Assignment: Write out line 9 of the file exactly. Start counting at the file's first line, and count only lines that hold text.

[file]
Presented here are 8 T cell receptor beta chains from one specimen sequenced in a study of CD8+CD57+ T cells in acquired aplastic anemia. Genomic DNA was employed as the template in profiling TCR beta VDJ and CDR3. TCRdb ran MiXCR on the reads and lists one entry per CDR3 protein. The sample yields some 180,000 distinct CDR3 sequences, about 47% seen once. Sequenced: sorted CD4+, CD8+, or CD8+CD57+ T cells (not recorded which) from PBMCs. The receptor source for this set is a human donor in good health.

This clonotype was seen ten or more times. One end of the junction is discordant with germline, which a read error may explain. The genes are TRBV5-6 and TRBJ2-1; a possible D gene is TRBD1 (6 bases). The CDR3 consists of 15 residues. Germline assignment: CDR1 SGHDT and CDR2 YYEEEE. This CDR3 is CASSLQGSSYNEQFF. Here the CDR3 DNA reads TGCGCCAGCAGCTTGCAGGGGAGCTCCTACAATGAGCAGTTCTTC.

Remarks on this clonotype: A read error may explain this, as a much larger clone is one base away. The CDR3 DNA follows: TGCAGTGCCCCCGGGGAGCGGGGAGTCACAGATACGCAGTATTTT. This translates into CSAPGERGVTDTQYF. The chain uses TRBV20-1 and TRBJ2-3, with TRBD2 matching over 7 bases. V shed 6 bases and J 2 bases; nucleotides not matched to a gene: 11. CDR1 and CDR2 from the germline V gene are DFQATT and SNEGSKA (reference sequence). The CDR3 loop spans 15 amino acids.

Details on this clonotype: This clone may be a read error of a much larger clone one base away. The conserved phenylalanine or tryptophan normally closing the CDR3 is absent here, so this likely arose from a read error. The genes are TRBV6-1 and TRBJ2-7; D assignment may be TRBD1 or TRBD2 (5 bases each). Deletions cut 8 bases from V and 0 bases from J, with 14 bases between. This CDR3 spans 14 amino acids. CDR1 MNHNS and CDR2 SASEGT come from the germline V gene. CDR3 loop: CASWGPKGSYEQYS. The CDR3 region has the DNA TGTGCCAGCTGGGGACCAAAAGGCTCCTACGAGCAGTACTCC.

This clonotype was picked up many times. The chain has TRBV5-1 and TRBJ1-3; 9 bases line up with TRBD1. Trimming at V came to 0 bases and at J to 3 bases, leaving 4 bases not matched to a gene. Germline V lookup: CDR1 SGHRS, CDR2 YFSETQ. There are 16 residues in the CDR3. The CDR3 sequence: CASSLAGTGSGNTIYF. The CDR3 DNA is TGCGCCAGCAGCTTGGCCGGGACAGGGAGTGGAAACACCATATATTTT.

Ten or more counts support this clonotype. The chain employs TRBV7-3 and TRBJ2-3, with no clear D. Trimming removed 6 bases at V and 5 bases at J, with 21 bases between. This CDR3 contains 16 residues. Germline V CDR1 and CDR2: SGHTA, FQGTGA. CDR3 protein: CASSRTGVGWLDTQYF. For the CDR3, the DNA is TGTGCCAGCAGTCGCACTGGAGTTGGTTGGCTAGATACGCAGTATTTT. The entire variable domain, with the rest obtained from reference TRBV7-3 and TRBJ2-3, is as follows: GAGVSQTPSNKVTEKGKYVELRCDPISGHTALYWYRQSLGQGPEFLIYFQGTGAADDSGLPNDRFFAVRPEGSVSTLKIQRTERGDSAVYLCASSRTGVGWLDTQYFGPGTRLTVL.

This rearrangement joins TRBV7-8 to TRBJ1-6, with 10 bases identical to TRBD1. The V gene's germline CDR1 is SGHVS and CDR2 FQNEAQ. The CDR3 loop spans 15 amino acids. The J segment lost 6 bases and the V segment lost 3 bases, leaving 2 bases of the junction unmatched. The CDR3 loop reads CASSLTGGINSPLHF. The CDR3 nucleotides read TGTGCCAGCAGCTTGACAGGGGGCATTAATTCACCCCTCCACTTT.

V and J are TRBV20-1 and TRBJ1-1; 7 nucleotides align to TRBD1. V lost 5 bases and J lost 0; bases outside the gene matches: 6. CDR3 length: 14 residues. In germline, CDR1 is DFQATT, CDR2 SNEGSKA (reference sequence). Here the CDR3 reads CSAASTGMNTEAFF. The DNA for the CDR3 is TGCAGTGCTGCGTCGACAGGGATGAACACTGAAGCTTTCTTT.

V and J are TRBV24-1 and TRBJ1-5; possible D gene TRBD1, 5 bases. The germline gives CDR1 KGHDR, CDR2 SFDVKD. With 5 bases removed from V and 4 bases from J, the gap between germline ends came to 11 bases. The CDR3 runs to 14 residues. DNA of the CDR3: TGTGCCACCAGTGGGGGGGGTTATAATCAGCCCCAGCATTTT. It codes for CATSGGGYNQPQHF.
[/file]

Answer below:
V and J are TRBV24-1 and TRBJ1-5; possible D gene TRBD1, 5 bases. The germline gives CDR1 KGHDR, CDR2 SFDVKD. With 5 bases removed from V and 4 bases from J, the gap between germline ends came to 11 bases. The CDR3 runs to 14 residues. DNA of the CDR3: TGTGCCACCAGTGGGGGGGGTTATAATCAGCCCCAGCATTTT. It codes for CATSGGGYNQPQHF.